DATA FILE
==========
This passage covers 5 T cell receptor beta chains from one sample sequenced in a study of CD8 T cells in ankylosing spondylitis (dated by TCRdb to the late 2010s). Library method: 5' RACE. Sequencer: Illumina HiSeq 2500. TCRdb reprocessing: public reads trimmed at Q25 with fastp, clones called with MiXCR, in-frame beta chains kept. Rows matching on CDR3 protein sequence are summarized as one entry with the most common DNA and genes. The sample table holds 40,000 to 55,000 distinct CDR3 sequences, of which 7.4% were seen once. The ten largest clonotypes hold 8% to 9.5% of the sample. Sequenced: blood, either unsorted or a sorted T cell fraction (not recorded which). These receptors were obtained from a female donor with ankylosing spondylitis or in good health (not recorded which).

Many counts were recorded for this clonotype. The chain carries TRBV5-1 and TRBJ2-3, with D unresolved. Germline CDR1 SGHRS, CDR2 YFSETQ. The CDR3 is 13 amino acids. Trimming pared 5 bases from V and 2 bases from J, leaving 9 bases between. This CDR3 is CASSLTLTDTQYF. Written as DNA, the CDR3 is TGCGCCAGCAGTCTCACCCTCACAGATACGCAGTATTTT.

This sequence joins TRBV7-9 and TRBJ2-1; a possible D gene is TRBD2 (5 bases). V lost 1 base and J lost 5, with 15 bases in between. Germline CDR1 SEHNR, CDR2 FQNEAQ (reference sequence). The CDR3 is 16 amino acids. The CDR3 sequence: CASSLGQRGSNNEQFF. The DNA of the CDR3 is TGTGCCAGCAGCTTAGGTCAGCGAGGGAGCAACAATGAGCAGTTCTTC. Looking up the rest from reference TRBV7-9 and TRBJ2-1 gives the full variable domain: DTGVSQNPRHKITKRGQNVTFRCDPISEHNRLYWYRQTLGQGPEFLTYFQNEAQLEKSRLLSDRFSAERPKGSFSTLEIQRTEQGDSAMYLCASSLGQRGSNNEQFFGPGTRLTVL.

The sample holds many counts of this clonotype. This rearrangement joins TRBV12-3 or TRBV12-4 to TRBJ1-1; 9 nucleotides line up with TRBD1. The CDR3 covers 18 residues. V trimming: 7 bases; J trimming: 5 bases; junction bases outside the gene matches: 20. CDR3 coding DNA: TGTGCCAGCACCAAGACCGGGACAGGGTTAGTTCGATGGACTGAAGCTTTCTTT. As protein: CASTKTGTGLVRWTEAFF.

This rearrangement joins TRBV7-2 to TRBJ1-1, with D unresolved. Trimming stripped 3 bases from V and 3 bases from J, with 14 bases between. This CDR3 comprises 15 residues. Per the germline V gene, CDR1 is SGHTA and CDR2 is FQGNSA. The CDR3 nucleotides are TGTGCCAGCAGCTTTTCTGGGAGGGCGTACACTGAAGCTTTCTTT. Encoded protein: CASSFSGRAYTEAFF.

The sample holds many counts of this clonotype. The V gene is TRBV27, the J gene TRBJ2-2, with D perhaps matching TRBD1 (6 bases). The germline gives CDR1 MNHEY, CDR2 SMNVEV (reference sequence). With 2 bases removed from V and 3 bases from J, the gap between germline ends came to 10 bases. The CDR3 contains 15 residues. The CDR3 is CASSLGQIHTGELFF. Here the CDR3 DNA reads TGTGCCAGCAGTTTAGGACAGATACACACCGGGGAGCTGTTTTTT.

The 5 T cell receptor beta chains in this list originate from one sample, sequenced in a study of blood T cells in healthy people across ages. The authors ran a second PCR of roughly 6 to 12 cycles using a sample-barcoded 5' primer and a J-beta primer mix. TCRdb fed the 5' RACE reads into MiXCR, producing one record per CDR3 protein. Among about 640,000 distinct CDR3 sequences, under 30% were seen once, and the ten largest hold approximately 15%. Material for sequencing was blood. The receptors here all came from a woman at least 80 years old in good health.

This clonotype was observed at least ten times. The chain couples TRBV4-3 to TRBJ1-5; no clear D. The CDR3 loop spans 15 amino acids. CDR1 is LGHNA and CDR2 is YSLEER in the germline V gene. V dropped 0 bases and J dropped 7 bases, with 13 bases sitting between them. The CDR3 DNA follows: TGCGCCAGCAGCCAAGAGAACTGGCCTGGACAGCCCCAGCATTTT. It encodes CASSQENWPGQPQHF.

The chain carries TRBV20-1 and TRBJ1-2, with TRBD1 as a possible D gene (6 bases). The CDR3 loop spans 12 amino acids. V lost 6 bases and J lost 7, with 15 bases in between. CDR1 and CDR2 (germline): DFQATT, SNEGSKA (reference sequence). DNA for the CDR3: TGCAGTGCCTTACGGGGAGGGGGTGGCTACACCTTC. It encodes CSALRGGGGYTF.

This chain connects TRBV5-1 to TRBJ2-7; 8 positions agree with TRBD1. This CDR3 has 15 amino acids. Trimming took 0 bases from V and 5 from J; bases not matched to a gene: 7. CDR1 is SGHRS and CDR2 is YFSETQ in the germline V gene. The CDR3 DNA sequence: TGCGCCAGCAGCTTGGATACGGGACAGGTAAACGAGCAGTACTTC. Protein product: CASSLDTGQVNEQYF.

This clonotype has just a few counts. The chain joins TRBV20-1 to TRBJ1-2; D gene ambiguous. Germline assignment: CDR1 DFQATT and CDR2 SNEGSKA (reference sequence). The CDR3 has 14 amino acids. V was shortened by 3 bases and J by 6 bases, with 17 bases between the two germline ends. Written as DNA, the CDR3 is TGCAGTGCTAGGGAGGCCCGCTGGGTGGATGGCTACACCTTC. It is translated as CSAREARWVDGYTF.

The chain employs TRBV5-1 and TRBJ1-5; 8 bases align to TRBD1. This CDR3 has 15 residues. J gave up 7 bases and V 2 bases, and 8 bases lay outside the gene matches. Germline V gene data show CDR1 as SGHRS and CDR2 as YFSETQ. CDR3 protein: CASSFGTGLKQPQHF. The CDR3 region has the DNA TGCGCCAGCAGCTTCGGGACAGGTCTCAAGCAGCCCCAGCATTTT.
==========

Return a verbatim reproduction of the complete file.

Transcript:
This passage covers 5 T cell receptor beta chains from one sample sequenced in a study of CD8 T cells in ankylosing spondylitis (dated by TCRdb to the late 2010s). Library method: 5' RACE. Sequencer: Illumina HiSeq 2500. TCRdb reprocessing: public reads trimmed at Q25 with fastp, clones called with MiXCR, in-frame beta chains kept. Rows matching on CDR3 protein sequence are summarized as one entry with the most common DNA and genes. The sample table holds 40,000 to 55,000 distinct CDR3 sequences, of which 7.4% were seen once. The ten largest clonotypes hold 8% to 9.5% of the sample. Sequenced: blood, either unsorted or a sorted T cell fraction (not recorded which). These receptors were obtained from a female donor with ankylosing spondylitis or in good health (not recorded which).

Many counts were recorded for this clonotype. The chain carries TRBV5-1 and TRBJ2-3, with D unresolved. Germline CDR1 SGHRS, CDR2 YFSETQ. The CDR3 is 13 amino acids. Trimming pared 5 bases from V and 2 bases from J, leaving 9 bases between. This CDR3 is CASSLTLTDTQYF. Written as DNA, the CDR3 is TGCGCCAGCAGTCTCACCCTCACAGATACGCAGTATTTT.

This sequence joins TRBV7-9 and TRBJ2-1; a possible D gene is TRBD2 (5 bases). V lost 1 base and J lost 5, with 15 bases in between. Germline CDR1 SEHNR, CDR2 FQNEAQ (reference sequence). The CDR3 is 16 amino acids. The CDR3 sequence: CASSLGQRGSNNEQFF. The DNA of the CDR3 is TGTGCCAGCAGCTTAGGTCAGCGAGGGAGCAACAATGAGCAGTTCTTC. Looking up the rest from reference TRBV7-9 and TRBJ2-1 gives the full variable domain: DTGVSQNPRHKITKRGQNVTFRCDPISEHNRLYWYRQTLGQGPEFLTYFQNEAQLEKSRLLSDRFSAERPKGSFSTLEIQRTEQGDSAMYLCASSLGQRGSNNEQFFGPGTRLTVL.

The sample holds many counts of this clonotype. This rearrangement joins TRBV12-3 or TRBV12-4 to TRBJ1-1; 9 nucleotides line up with TRBD1. The CDR3 covers 18 residues. V trimming: 7 bases; J trimming: 5 bases; junction bases outside the gene matches: 20. CDR3 coding DNA: TGTGCCAGCACCAAGACCGGGACAGGGTTAGTTCGATGGACTGAAGCTTTCTTT. As protein: CASTKTGTGLVRWTEAFF.

This rearrangement joins TRBV7-2 to TRBJ1-1, with D unresolved. Trimming stripped 3 bases from V and 3 bases from J, with 14 bases between. This CDR3 comprises 15 residues. Per the germline V gene, CDR1 is SGHTA and CDR2 is FQGNSA. The CDR3 nucleotides are TGTGCCAGCAGCTTTTCTGGGAGGGCGTACACTGAAGCTTTCTTT. Encoded protein: CASSFSGRAYTEAFF.

The sample holds many counts of this clonotype. The V gene is TRBV27, the J gene TRBJ2-2, with D perhaps matching TRBD1 (6 bases). The germline gives CDR1 MNHEY, CDR2 SMNVEV (reference sequence). With 2 bases removed from V and 3 bases from J, the gap between germline ends came to 10 bases. The CDR3 contains 15 residues. The CDR3 is CASSLGQIHTGELFF. Here the CDR3 DNA reads TGTGCCAGCAGTTTAGGACAGATACACACCGGGGAGCTGTTTTTT.

The 5 T cell receptor beta chains in this list originate from one sample, sequenced in a study of blood T cells in healthy people across ages. The authors ran a second PCR of roughly 6 to 12 cycles using a sample-barcoded 5' primer and a J-beta primer mix. TCRdb fed the 5' RACE reads into MiXCR, producing one record per CDR3 protein. Among about 640,000 distinct CDR3 sequences, under 30% were seen once, and the ten largest hold approximately 15%. Material for sequencing was blood. The receptors here all came from a woman at least 80 years old in good health.

This clonotype was observed at least ten times. The chain couples TRBV4-3 to TRBJ1-5; no clear D. The CDR3 loop spans 15 amino acids. CDR1 is LGHNA and CDR2 is YSLEER in the germline V gene. V dropped 0 bases and J dropped 7 bases, with 13 bases sitting between them. The CDR3 DNA follows: TGCGCCAGCAGCCAAGAGAACTGGCCTGGACAGCCCCAGCATTTT. It encodes CASSQENWPGQPQHF.

The chain carries TRBV20-1 and TRBJ1-2, with TRBD1 as a possible D gene (6 bases). The CDR3 loop spans 12 amino acids. V lost 6 bases and J lost 7, with 15 bases in between. CDR1 and CDR2 (germline): DFQATT, SNEGSKA (reference sequence). DNA for the CDR3: TGCAGTGCCTTACGGGGAGGGGGTGGCTACACCTTC. It encodes CSALRGGGGYTF.

This chain connects TRBV5-1 to TRBJ2-7; 8 positions agree with TRBD1. This CDR3 has 15 amino acids. Trimming took 0 bases from V and 5 from J; bases not matched to a gene: 7. CDR1 is SGHRS and CDR2 is YFSETQ in the germline V gene. The CDR3 DNA sequence: TGCGCCAGCAGCTTGGATACGGGACAGGTAAACGAGCAGTACTTC. Protein product: CASSLDTGQVNEQYF.

This clonotype has just a few counts. The chain joins TRBV20-1 to TRBJ1-2; D gene ambiguous. Germline assignment: CDR1 DFQATT and CDR2 SNEGSKA (reference sequence). The CDR3 has 14 amino acids. V was shortened by 3 bases and J by 6 bases, with 17 bases between the two germline ends. Written as DNA, the CDR3 is TGCAGTGCTAGGGAGGCCCGCTGGGTGGATGGCTACACCTTC. It is translated as CSAREARWVDGYTF.

The chain employs TRBV5-1 and TRBJ1-5; 8 bases align to TRBD1. This CDR3 has 15 residues. J gave up 7 bases and V 2 bases, and 8 bases lay outside the gene matches. Germline V gene data show CDR1 as SGHRS and CDR2 as YFSETQ. CDR3 protein: CASSFGTGLKQPQHF. The CDR3 region has the DNA TGCGCCAGCAGCTTCGGGACAGGTCTCAAGCAGCCCCAGCATTTT.